• Balancing the urgent need for climate action with equitable distribution of responsibilities remains a challenge in shaping a cohesive and globally acceptable framework.
    • The UNFCCC, the Kyoto Protocol, and the Paris Agreement share the common goal of reducing greenhouse gas emissions and enhancing removal by sinks, aligning with the Common but Differentiated Responsibilities and Respective Capabilities (CBDR-RC) principles.
    • CBDR-RC considers per capita emissions, historic emissions by developed countries, and the financial and technological resources available to developed versus developing nations.
  • Challenges in Applying CBDR-RC to Fossil Fuel Extraction:
    • Despite its relevance, applying CBDR-RC to the context of fossil fuel extraction presents significant challenges.
    • Countries heavily reliant on fossil fuel revenues and employment face obstacles in transitioning away from this sector.
    • Countries like Canada, the United States, and the United Kingdom, with diversified economies and higher per capita income, possess greater capacity to transition away from fossil fuels.
    • In contrast, nations such as Azerbaijan, Congo, Iraq, Nigeria, Oman, and Timor Leste heavily rely on fossil fuel revenues, with less economic diversification, limiting their capacity to transition effectively.
  • Equity Concerns in Global Transition Efforts:
    • Such a transition would underscore the equity challenges in reconciling global climate goals.
    • While developed nations are better equipped to take the lead, ensuring an equitable transition requires considering the unique challenges faced by fossil fuel-dependent economies and formulating strategies that account for their limited capacity to shift away from fossil fuels.
  • State Rights and Due Diligence in Resource Use:
    • In the realm of international law, a state has the sovereign right to exploit natural resources within its territory for economic development.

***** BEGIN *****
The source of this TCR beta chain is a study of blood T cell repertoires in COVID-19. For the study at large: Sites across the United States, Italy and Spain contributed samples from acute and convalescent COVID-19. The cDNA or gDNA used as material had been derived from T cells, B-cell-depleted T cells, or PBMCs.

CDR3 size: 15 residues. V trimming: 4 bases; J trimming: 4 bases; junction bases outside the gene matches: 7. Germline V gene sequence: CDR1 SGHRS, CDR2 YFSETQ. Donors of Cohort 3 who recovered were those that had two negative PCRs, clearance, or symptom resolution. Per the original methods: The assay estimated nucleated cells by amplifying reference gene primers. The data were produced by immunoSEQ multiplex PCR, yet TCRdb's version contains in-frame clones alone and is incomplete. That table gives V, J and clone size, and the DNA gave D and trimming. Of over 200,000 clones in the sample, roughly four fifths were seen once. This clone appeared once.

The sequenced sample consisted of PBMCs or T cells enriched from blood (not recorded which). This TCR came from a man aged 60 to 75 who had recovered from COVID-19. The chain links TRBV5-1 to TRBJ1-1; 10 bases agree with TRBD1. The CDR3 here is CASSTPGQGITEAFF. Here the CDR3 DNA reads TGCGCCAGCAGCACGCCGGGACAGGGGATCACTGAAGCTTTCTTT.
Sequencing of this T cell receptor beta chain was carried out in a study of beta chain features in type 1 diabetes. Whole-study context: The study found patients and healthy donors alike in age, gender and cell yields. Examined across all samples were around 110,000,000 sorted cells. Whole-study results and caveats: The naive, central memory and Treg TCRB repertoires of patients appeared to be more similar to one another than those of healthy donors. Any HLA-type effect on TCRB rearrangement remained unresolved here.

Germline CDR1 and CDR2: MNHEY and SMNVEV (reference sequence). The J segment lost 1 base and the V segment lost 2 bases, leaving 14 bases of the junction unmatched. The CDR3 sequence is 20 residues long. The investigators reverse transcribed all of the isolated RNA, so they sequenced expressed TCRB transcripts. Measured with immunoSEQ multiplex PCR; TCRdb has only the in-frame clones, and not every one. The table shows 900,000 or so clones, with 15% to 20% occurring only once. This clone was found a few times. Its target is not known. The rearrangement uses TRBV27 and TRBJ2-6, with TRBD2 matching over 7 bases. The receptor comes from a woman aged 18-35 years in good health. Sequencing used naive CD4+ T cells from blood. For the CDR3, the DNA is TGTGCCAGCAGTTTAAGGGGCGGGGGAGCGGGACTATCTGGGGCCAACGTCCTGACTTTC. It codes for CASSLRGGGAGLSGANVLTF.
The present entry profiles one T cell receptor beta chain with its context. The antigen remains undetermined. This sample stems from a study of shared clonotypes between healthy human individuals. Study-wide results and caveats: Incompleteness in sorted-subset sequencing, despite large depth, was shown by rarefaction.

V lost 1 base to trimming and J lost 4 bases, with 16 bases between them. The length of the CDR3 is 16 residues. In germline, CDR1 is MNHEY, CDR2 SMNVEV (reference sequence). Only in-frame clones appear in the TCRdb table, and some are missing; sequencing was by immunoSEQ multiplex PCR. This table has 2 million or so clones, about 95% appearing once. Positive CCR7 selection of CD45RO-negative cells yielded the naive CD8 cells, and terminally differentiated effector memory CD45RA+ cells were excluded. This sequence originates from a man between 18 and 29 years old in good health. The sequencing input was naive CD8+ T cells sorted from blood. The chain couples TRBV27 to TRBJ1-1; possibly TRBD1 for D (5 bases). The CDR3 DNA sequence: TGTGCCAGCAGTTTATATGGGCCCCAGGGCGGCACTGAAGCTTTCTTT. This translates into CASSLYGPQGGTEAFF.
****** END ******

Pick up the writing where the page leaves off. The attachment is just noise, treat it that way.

• However, this right is accompanied by the responsibility not to cause significant harm to another state when the natural resource has trans-boundary implications.
    • The duty to prevent harm is framed as a due diligence obligation, requiring a state to take appropriate measures considering the potential trans-boundary consequences of its projects.
  • Precedent in Trans-boundary Environmental Impact Assessment:
    • The application of this obligation has been predominantly tested in international water course situations.
    • The International Court of Justice (ICJ), in the Pulp Mills Case (2010), affirmed conducting trans-boundary environmental impact assessments (EIAs) as a part of customary international law.
    • While this duty is established in bilateral situations, its application in a global commons context remains unclear.
    • Scholars argue that a state may not be obligated to undertake an EIA for the extraction of fossil fuels, given its potential global environmental effects beyond local impact.
    • Scholars, particularly from Western countries, argue for a legal obligation for states to conduct EIAs for fossil fuel extraction to prevent global warming.
    • They also highlight the human rights implications of such extraction on local populations and indigenous people in regions like Chhattisgarh, Jharkhand, and Odisha, citing violations of the UN Declaration that emphasizes the free prior informed consent of tribal people.
  • Paris Agreement and Non-Binding Nature of NDCs:
    • The basis of the Paris Agreement lies in Nationally Determined Contributions (NDCs), which do not mandate a state to prohibit fossil fuel extraction.
    • This underscores the legal landscape where states may not be compelled to restrict fossil fuel activities solely based on global environmental concerns.
    • The tension between local and global implications of fossil fuel extraction and the associated legal obligations continues to be a subject of debate within the international legal framework.
  • India’s Fossil Fuel Dominance and Employment Concerns:
    • Despite strides in renewable energy, fossil fuels remain predominant in India’s power sector.
    • Around 3.6 million people in 159 districts are dependent on the fossil fuel economy, both directly and indirectly, particularly in coal mining and the power sector.
    • Given India’s significant unemployment challenges, transitioning to cleaner fuel requires careful consideration, necessitating adequate support for the affected workforce and the creation of new economic opportunities.
    • India’s subsidies on kerosene oil have also faced criticism from Western countries.
    • The subsidies are deemed inconsistent with Article 2(1)(c) of the Paris Agreement, and there are concerns about their inefficiency in promoting sustainable practices.
  • India’s Stance at COP26 and Differential Time-Frame: